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  10. Doug Dirt says:

    I really like how Detroit plays so well without really without any range or speed. Proves how little value Billy Hamilton has to a major league team down the road.

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    • Doug Gray says:

      Although that is not me and I am super angry at what you are doing. I just want to say I agree. Just a great point. Billy Hamilton never going to make it into the bigs. Phil Coke could strike him out with his right hand. I do however think that every other Reds prospect will make the major leagues and that every veteran player needs to be benched to make it happen (unless they were developed by the Reds farm system), except for Billy Hamilton because he is a talentless hack that gets by consistently on nothing but luck.

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    • jim says:

      i don’t get this meme at all

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  11. Rob Tyner says:

    Worst. Fangraphs. Thread. Ever.

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  12. filihok says:

    Series WPA

    Delmon .560
    Verlander .480
    Anibal .468
    Fister .351
    Coke .298

    Valverde -.517

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  13. JG says:

    Thank you for not writing about how the Yankees lost this series and that the Tigers didn’t do anything but not-lose more (I’m sure there will be plenty of that tomorrow, perhaps even on this site) and instead *shocker* about how a player for the Tigers made a great pitch and tipped the scales for Detroit.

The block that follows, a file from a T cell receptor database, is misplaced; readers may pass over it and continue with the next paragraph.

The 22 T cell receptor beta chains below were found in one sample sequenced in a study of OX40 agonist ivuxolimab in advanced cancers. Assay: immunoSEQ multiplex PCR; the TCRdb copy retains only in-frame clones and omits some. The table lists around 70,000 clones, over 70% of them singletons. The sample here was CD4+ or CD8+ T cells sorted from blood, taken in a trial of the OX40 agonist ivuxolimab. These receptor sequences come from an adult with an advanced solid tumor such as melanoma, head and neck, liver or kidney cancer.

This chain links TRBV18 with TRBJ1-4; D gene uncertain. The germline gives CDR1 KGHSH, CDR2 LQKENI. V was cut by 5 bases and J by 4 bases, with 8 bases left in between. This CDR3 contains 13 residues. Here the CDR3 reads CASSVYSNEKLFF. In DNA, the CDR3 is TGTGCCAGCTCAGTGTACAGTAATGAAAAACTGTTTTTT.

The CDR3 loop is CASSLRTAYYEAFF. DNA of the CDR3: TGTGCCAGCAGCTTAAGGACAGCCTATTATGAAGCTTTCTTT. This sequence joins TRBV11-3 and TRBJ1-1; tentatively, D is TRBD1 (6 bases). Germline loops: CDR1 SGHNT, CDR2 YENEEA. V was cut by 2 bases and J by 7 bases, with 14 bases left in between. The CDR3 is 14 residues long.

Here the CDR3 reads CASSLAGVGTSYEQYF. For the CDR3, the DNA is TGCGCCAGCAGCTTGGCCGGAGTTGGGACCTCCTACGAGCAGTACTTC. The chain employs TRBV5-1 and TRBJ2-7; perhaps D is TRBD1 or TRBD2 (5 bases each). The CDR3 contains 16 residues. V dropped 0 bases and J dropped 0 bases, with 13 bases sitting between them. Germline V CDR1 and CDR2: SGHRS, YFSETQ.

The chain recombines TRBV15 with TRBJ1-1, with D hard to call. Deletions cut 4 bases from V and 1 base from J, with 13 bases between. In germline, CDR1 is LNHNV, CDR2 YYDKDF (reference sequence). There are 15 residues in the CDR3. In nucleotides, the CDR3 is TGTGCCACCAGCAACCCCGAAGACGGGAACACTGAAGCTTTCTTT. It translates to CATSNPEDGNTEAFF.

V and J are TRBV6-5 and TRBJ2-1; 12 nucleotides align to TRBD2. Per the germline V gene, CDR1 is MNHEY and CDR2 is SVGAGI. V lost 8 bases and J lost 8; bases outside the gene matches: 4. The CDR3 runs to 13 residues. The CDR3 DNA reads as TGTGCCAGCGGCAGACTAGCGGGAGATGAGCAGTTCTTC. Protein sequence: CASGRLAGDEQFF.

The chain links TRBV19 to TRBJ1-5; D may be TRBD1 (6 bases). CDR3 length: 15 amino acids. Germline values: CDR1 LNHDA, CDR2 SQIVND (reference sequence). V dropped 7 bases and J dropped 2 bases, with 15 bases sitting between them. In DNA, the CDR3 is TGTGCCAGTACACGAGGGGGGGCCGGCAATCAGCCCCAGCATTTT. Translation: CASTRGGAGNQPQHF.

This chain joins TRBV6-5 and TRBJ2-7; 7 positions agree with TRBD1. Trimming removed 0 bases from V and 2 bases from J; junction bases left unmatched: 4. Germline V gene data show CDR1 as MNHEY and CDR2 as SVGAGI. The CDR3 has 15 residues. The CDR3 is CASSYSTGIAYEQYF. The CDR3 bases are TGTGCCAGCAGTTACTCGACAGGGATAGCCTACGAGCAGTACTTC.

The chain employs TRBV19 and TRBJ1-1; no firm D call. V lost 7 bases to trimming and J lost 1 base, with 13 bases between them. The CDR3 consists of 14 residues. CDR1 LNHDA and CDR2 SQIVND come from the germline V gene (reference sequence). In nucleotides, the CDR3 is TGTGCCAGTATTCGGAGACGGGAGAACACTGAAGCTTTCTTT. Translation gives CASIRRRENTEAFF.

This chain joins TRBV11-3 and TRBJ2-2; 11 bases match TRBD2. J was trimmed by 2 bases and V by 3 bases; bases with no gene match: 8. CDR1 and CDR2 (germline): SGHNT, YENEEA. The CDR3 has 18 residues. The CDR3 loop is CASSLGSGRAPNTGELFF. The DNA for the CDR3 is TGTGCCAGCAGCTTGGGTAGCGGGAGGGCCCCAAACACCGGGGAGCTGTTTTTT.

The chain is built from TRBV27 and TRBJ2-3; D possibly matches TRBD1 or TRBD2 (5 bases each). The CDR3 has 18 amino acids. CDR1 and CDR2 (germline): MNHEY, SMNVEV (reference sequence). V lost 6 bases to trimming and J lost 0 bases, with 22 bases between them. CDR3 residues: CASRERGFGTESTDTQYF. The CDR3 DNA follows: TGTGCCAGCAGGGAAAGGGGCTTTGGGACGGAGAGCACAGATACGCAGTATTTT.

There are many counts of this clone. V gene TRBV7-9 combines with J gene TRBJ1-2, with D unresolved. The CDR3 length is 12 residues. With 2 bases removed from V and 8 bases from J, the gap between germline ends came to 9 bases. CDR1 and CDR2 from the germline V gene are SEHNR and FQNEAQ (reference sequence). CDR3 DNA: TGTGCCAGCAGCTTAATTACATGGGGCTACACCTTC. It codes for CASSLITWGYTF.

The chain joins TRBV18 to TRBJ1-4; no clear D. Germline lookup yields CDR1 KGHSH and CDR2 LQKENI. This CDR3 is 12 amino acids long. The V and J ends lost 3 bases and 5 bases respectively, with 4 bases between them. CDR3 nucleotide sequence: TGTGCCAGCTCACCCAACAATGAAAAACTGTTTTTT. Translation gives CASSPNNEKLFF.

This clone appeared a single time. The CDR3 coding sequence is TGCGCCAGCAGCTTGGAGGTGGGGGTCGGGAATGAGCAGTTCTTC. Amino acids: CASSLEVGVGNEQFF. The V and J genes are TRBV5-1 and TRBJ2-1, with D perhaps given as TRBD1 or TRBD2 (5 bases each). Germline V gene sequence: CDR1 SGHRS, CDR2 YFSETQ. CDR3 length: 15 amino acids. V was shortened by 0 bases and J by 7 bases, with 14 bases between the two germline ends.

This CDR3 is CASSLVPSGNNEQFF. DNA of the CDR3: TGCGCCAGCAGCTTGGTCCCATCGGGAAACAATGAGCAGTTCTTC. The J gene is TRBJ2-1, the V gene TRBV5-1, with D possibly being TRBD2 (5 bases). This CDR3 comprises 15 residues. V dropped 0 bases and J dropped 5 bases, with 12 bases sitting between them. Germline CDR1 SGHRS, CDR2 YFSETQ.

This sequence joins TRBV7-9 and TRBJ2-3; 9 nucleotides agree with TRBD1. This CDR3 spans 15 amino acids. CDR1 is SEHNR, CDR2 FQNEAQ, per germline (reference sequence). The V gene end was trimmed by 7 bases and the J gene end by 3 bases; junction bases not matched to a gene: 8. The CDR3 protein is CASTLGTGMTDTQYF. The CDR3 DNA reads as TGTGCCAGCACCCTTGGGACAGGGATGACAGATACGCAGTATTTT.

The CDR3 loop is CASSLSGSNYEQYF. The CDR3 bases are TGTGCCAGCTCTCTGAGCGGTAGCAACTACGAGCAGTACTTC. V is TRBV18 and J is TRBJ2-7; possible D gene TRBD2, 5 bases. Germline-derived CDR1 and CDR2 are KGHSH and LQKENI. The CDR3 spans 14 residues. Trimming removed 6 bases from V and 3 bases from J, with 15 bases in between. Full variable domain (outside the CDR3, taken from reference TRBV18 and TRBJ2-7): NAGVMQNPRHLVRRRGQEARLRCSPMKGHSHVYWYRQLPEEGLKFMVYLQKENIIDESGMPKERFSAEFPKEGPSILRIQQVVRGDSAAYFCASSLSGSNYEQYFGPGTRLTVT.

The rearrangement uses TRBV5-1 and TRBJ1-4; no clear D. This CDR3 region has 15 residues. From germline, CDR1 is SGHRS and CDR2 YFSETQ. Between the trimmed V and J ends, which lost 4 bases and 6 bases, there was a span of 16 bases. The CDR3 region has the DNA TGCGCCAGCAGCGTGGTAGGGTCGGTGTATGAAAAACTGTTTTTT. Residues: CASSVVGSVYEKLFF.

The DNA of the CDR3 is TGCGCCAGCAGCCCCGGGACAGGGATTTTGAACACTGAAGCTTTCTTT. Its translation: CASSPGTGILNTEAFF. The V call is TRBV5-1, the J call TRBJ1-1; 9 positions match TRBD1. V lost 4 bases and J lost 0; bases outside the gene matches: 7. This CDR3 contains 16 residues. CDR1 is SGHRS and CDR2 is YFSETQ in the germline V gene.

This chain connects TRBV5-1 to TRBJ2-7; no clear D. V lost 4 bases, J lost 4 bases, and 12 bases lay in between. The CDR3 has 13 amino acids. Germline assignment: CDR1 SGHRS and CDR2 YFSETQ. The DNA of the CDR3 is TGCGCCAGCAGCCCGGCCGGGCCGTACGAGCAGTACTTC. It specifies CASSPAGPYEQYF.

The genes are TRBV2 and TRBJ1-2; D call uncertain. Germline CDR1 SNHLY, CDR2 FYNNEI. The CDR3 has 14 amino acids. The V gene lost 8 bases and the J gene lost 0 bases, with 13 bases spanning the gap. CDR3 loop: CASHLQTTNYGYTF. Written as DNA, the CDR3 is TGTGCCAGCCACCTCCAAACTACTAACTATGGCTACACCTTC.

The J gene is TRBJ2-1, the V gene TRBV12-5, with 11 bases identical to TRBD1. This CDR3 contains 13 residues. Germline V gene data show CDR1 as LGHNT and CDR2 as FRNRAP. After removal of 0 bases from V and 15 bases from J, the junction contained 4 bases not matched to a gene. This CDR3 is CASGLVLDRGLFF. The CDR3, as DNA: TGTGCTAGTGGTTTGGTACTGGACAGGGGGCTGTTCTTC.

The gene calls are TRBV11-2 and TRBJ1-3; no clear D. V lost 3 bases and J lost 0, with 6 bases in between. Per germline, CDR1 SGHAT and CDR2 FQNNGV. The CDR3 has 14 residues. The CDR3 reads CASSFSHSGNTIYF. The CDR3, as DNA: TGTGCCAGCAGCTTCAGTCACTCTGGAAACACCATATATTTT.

On a semi-related note, good riddance, awful TBS crew. I never thought I would prefer Buck/McCarver over any broadcasting team that doesn’t have Joe Morgan. It’s almost blasphemous.

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  14. snoop LION says:

    Ron Washington definitely thinks he is the real MVP

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  15. jose says:

    Peralta is my choice for Series MVP. He made some very important defensive plays throughout the series and provided a lot of offense too. Those plays he made in the first two games in NY changed the complextion of the series. Had AROD hard hit grounder in the hole found the outfield, NY would have taken early control. And Peralta made other important stops.

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  16. wjylaw says:

    You’re all wrong. The ALCS MVP is clearly Mike Trout.

    Sincerely,

    Dave Cameron

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  17. Bonzo says:

    There were a few MVPs this series. Phil & Delmon, sure but don’t forget Johnny, with the glove and the stick, he was lights out when many thought he was out of gas.

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    • JG says:

      Most Tiger fans (including myself) that know what UZR is have laughed at his ratings over the last two years, thinking that they’re ridiculously overrating him. Four games doesn’t change all the times I watched him have mediocre range, but he lived up to his reputation at a great time.

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  18. KCDaveInLA says:

    Nice to see all these Fangraph fans high on Coke.